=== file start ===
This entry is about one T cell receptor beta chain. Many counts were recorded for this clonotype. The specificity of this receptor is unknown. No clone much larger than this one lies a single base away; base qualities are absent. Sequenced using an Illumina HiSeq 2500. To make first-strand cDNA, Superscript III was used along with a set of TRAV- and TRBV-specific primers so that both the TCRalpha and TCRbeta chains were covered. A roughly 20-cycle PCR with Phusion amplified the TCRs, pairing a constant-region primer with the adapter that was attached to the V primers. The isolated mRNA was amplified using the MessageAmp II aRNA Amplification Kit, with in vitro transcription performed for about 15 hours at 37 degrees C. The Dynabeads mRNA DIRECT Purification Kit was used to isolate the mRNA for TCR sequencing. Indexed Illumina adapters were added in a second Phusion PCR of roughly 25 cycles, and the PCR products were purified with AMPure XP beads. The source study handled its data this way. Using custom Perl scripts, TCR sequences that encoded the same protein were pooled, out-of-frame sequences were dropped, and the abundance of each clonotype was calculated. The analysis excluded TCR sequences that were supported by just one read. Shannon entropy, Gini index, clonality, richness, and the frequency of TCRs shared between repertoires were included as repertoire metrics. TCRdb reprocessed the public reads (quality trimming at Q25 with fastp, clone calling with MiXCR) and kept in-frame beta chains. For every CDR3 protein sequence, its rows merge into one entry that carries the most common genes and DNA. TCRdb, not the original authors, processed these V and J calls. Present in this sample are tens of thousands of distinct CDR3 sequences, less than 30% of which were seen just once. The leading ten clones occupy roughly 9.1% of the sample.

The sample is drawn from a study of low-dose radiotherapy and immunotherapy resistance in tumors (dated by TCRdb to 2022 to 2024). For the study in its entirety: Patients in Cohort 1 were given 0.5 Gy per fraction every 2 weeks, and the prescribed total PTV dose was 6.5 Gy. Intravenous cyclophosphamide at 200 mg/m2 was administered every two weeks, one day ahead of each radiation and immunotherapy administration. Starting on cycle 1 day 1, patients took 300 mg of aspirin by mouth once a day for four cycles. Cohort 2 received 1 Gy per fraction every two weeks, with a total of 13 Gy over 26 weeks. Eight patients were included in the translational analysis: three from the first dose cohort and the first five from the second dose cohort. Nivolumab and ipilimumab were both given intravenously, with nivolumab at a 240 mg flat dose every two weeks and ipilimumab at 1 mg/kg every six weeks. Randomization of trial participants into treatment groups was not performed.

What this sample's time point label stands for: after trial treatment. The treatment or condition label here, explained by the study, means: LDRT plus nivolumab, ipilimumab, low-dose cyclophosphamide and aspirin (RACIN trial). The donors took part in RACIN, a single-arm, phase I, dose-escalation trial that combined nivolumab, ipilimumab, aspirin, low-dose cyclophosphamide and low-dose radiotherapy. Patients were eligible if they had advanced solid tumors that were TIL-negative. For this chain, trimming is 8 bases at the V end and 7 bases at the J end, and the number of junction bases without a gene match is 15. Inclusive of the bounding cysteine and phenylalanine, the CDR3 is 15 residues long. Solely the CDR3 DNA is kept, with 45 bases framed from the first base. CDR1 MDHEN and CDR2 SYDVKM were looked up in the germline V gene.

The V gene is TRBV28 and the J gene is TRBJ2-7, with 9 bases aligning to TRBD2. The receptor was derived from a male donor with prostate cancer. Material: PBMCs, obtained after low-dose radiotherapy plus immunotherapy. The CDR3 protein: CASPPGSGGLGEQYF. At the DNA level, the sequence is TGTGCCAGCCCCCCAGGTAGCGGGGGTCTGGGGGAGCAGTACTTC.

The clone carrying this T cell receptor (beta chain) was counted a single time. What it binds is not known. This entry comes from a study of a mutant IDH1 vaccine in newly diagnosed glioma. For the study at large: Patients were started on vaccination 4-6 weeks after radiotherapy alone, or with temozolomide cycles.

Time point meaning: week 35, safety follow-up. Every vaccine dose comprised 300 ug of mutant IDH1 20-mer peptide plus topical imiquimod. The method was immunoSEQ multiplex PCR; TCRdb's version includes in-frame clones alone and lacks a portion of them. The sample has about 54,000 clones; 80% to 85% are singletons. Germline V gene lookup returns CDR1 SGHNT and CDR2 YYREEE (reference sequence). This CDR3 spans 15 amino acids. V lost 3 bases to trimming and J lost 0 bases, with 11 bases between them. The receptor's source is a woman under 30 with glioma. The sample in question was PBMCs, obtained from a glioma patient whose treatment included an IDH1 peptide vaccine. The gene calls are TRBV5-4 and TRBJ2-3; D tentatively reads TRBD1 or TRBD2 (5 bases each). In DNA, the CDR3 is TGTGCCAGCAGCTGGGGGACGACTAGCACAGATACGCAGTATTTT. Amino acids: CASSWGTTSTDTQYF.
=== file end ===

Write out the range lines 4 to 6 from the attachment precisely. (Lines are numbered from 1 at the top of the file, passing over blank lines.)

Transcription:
The V gene is TRBV28 and the J gene is TRBJ2-7, with 9 bases aligning to TRBD2. The receptor was derived from a male donor with prostate cancer. Material: PBMCs, obtained after low-dose radiotherapy plus immunotherapy. The CDR3 protein: CASPPGSGGLGEQYF. At the DNA level, the sequence is TGTGCCAGCCCCCCAGGTAGCGGGGGTCTGGGGGAGCAGTACTTC.

The clone carrying this T cell receptor (beta chain) was counted a single time. What it binds is not known. This entry comes from a study of a mutant IDH1 vaccine in newly diagnosed glioma. For the study at large: Patients were started on vaccination 4-6 weeks after radiotherapy alone, or with temozolomide cycles.

Time point meaning: week 35, safety follow-up. Every vaccine dose comprised 300 ug of mutant IDH1 20-mer peptide plus topical imiquimod. The method was immunoSEQ multiplex PCR; TCRdb's version includes in-frame clones alone and lacks a portion of them. The sample has about 54,000 clones; 80% to 85% are singletons. Germline V gene lookup returns CDR1 SGHNT and CDR2 YYREEE (reference sequence). This CDR3 spans 15 amino acids. V lost 3 bases to trimming and J lost 0 bases, with 11 bases between them. The receptor's source is a woman under 30 with glioma. The sample in question was PBMCs, obtained from a glioma patient whose treatment included an IDH1 peptide vaccine. The gene calls are TRBV5-4 and TRBJ2-3; D tentatively reads TRBD1 or TRBD2 (5 bases each). In DNA, the CDR3 is TGTGCCAGCAGCTGGGGGACGACTAGCACAGATACGCAGTATTTT. Amino acids: CASSWGTTSTDTQYF.